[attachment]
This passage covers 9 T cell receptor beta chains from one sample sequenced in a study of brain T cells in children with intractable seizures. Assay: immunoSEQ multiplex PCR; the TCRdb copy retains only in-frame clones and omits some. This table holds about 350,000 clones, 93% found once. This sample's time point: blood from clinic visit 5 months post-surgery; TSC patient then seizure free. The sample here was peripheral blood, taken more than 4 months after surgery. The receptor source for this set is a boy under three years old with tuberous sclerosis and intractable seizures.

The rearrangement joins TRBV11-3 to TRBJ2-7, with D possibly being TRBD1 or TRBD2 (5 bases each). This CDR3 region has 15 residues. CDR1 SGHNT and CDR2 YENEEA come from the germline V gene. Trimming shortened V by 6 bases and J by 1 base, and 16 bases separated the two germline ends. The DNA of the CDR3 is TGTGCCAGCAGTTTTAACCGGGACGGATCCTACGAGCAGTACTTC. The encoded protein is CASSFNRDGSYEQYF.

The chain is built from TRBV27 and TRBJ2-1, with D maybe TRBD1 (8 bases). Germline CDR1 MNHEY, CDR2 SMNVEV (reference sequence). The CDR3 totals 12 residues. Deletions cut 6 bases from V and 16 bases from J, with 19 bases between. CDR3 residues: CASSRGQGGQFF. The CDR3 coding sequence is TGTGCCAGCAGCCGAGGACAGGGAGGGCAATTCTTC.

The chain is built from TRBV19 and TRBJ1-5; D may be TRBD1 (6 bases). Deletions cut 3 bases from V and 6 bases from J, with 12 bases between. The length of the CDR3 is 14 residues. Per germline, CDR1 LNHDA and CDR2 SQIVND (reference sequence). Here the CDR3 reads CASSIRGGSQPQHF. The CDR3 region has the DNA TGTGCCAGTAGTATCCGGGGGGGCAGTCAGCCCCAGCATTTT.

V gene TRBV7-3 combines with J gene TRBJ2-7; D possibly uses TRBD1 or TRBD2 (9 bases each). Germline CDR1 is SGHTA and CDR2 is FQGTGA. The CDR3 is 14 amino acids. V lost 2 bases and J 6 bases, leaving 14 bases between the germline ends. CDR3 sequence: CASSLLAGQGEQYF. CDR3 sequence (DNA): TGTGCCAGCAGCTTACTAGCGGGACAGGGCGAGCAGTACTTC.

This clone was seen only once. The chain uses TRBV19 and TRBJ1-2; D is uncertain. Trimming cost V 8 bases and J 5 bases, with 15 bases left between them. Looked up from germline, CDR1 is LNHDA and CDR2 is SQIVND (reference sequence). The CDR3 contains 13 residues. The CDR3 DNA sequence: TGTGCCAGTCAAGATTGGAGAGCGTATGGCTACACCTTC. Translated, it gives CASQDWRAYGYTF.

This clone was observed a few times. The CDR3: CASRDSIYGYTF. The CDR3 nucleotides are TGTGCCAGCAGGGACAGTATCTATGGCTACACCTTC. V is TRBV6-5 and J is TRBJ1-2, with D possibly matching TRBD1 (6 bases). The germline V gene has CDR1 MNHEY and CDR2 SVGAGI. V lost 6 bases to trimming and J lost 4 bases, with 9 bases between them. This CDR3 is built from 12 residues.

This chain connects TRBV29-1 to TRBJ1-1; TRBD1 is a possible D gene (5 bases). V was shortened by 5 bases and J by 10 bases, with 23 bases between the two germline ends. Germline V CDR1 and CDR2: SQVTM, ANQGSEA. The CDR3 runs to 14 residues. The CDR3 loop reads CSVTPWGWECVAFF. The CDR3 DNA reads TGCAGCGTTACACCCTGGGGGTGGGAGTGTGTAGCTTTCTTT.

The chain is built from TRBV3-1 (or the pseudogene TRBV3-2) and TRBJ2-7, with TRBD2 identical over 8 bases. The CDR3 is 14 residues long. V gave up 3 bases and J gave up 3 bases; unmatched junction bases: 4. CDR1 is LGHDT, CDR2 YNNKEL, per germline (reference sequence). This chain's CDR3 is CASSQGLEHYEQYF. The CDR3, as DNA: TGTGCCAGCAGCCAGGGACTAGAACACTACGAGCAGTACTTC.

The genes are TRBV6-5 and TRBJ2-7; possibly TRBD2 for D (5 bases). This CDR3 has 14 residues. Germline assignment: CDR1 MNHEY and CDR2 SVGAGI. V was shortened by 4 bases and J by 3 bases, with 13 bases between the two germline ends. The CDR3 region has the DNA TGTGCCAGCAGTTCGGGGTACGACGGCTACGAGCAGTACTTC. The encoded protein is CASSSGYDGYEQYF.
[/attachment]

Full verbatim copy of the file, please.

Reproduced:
This passage covers 9 T cell receptor beta chains from one sample sequenced in a study of brain T cells in children with intractable seizures. Assay: immunoSEQ multiplex PCR; the TCRdb copy retains only in-frame clones and omits some. This table holds about 350,000 clones, 93% found once. This sample's time point: blood from clinic visit 5 months post-surgery; TSC patient then seizure free. The sample here was peripheral blood, taken more than 4 months after surgery. The receptor source for this set is a boy under three years old with tuberous sclerosis and intractable seizures.

The rearrangement joins TRBV11-3 to TRBJ2-7, with D possibly being TRBD1 or TRBD2 (5 bases each). This CDR3 region has 15 residues. CDR1 SGHNT and CDR2 YENEEA come from the germline V gene. Trimming shortened V by 6 bases and J by 1 base, and 16 bases separated the two germline ends. The DNA of the CDR3 is TGTGCCAGCAGTTTTAACCGGGACGGATCCTACGAGCAGTACTTC. The encoded protein is CASSFNRDGSYEQYF.

The chain is built from TRBV27 and TRBJ2-1, with D maybe TRBD1 (8 bases). Germline CDR1 MNHEY, CDR2 SMNVEV (reference sequence). The CDR3 totals 12 residues. Deletions cut 6 bases from V and 16 bases from J, with 19 bases between. CDR3 residues: CASSRGQGGQFF. The CDR3 coding sequence is TGTGCCAGCAGCCGAGGACAGGGAGGGCAATTCTTC.

The chain is built from TRBV19 and TRBJ1-5; D may be TRBD1 (6 bases). Deletions cut 3 bases from V and 6 bases from J, with 12 bases between. The length of the CDR3 is 14 residues. Per germline, CDR1 LNHDA and CDR2 SQIVND (reference sequence). Here the CDR3 reads CASSIRGGSQPQHF. The CDR3 region has the DNA TGTGCCAGTAGTATCCGGGGGGGCAGTCAGCCCCAGCATTTT.

V gene TRBV7-3 combines with J gene TRBJ2-7; D possibly uses TRBD1 or TRBD2 (9 bases each). Germline CDR1 is SGHTA and CDR2 is FQGTGA. The CDR3 is 14 amino acids. V lost 2 bases and J 6 bases, leaving 14 bases between the germline ends. CDR3 sequence: CASSLLAGQGEQYF. CDR3 sequence (DNA): TGTGCCAGCAGCTTACTAGCGGGACAGGGCGAGCAGTACTTC.

This clone was seen only once. The chain uses TRBV19 and TRBJ1-2; D is uncertain. Trimming cost V 8 bases and J 5 bases, with 15 bases left between them. Looked up from germline, CDR1 is LNHDA and CDR2 is SQIVND (reference sequence). The CDR3 contains 13 residues. The CDR3 DNA sequence: TGTGCCAGTCAAGATTGGAGAGCGTATGGCTACACCTTC. Translated, it gives CASQDWRAYGYTF.

This clone was observed a few times. The CDR3: CASRDSIYGYTF. The CDR3 nucleotides are TGTGCCAGCAGGGACAGTATCTATGGCTACACCTTC. V is TRBV6-5 and J is TRBJ1-2, with D possibly matching TRBD1 (6 bases). The germline V gene has CDR1 MNHEY and CDR2 SVGAGI. V lost 6 bases to trimming and J lost 4 bases, with 9 bases between them. This CDR3 is built from 12 residues.

This chain connects TRBV29-1 to TRBJ1-1; TRBD1 is a possible D gene (5 bases). V was shortened by 5 bases and J by 10 bases, with 23 bases between the two germline ends. Germline V CDR1 and CDR2: SQVTM, ANQGSEA. The CDR3 runs to 14 residues. The CDR3 loop reads CSVTPWGWECVAFF. The CDR3 DNA reads TGCAGCGTTACACCCTGGGGGTGGGAGTGTGTAGCTTTCTTT.

The chain is built from TRBV3-1 (or the pseudogene TRBV3-2) and TRBJ2-7, with TRBD2 identical over 8 bases. The CDR3 is 14 residues long. V gave up 3 bases and J gave up 3 bases; unmatched junction bases: 4. CDR1 is LGHDT, CDR2 YNNKEL, per germline (reference sequence). This chain's CDR3 is CASSQGLEHYEQYF. The CDR3, as DNA: TGTGCCAGCAGCCAGGGACTAGAACACTACGAGCAGTACTTC.

The genes are TRBV6-5 and TRBJ2-7; possibly TRBD2 for D (5 bases). This CDR3 has 14 residues. Germline assignment: CDR1 MNHEY and CDR2 SVGAGI. V was shortened by 4 bases and J by 3 bases, with 13 bases between the two germline ends. The CDR3 region has the DNA TGTGCCAGCAGTTCGGGGTACGACGGCTACGAGCAGTACTTC. The encoded protein is CASSSGYDGYEQYF.